According to the 2018 special report “Global Warming of 1.5ºC” by the Intergovernmental Panel on Climate Change, global emissions must reach carbon neutrality by 2050 in order to limit global warming to the 1.5°C goal identified in the Paris Agreement. Reaching carbon neutrality means achieving a state where human-induced carbon emissions of greenhouse gases into the atmosphere are balanced by the removal of greenhouse gases from the atmosphere. Achieving net zero will require a careful calibration to reflect Canada's unique circumstances, including geography, the importance of the traditional resource economy, shared jurisdiction on the environment, and the natural and technical solutions we will bring forward to hit that balance.
The Canadian net-zero emissions accountability act does just that. It would help us meet our emissions reduction targets, grow the economy and build resilience to a changing climate. It would also enshrine in legislation Canada’s commitment to achieve net-zero emissions by 2050, which is also a goal of Guelph's city council. To help achieve this goal, emissions reduction targets would be set at five-year intervals for the years 2030, 2035, 2040 and 2045 on a rolling basis, and we have targets going to 2030 to hit our Paris agreements as well that would need to be tabled within six months of this legislation before us today coming into effect.
When we set the target for each of these milestone years, the Minister of the Environment and Climate Change must consider the long-term objective of achieving net-zero emissions by 2050. In addition, the minister must take into account the best scientific information available, Canada’s international commitments with respect to climate change and submissions from interested persons from across the country, including young people in Canada, technical experts and others who want to be part of the conversation. These targets would be set at least five years before the beginning of the next related milestone year, with the exception of 2030, which would be set within nine months after Bill C-12 reaches royal assent.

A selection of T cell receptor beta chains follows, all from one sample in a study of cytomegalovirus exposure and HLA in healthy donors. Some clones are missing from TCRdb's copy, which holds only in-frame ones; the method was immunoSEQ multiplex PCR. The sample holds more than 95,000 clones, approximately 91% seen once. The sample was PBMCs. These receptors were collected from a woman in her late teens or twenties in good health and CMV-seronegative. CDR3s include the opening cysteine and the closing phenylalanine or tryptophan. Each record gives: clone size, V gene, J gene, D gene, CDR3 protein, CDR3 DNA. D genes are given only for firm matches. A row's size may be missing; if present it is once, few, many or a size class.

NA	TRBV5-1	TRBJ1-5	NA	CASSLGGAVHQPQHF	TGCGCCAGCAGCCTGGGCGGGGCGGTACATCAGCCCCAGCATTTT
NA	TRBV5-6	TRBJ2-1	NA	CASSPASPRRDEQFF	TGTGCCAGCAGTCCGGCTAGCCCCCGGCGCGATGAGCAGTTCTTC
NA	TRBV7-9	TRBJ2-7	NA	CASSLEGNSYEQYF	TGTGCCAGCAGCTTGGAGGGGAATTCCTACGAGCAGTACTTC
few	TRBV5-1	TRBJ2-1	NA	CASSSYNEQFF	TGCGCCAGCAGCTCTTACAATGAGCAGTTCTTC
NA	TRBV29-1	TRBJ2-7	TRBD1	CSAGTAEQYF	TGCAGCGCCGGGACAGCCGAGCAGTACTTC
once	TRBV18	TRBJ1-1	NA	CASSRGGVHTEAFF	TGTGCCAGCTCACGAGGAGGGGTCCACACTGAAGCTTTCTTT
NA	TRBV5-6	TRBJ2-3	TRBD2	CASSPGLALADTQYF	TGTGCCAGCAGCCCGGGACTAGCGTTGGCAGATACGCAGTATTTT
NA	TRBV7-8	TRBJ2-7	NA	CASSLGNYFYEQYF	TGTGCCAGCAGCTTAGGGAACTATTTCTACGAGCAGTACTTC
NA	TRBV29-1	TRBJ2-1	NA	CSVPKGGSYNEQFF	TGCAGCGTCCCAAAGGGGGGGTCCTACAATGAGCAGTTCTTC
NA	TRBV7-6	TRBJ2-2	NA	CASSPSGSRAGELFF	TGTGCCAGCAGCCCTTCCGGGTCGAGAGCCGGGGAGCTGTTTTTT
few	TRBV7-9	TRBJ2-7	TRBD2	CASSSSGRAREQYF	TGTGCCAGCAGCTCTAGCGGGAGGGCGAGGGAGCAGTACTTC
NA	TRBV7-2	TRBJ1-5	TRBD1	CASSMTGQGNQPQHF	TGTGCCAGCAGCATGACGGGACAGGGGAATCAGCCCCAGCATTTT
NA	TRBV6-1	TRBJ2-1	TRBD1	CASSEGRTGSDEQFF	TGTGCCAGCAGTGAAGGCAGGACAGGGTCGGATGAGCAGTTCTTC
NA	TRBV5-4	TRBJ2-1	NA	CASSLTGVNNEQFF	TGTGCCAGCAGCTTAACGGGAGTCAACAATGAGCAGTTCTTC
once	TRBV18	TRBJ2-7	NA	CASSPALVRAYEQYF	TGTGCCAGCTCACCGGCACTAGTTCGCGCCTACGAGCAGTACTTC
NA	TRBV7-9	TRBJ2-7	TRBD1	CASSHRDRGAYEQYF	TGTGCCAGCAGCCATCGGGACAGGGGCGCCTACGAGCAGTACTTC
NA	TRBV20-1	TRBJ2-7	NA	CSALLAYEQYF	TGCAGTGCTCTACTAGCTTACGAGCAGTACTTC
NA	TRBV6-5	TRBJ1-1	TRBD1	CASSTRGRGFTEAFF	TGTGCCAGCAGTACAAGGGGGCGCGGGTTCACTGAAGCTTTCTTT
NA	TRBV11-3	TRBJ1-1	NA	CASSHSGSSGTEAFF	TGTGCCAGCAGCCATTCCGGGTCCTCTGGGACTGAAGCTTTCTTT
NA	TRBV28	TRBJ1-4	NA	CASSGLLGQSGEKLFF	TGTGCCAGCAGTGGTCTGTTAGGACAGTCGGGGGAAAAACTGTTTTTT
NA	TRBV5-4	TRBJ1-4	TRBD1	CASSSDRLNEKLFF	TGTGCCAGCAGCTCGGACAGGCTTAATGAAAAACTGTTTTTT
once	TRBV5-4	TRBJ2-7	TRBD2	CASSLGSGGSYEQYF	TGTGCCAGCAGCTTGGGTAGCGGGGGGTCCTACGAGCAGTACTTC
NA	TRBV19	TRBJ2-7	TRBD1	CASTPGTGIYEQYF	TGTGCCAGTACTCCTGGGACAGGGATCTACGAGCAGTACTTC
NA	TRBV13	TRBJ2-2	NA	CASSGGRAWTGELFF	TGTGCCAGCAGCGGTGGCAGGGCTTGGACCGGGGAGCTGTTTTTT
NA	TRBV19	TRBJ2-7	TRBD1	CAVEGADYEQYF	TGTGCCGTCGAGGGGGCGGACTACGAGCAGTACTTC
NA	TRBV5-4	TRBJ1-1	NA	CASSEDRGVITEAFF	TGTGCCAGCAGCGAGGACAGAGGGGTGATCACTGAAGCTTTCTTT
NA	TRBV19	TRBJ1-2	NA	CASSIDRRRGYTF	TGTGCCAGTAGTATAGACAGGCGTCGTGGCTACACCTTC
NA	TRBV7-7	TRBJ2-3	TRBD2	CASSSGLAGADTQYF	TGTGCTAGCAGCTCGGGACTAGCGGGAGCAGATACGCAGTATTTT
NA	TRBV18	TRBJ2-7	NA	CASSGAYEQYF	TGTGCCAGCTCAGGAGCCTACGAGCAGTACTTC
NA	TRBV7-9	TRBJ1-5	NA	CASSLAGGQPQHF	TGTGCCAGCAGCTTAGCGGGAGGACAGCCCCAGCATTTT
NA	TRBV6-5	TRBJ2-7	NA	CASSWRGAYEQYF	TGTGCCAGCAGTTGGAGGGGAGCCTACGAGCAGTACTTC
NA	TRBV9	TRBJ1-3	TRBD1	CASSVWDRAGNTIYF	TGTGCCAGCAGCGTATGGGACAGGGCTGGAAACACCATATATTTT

Bill C-12 would also require the Minister of the Environment and Climate Change to develop emissions reduction plans that would outline how the Government of Canada intends to take action to achieve the targets for each of the milestone years and 2050. These plans would contain the relevant greenhouse gas emissions target, a description of the key emissions reduction measures intended to achieve that target, a description of relevant sectoral strategies and a development of emissions reduction strategies for the federal government operations. The plan would also include an explanation of how each of these elements would contribute to Canada achieving net-zero emissions by 2050.
To ensure transparency and accountability reflecting the full range of relevant circumstances, these plans would be created in consultation with other federal ministers who have duties or functions relating to the measures that are being taken to achieve the target.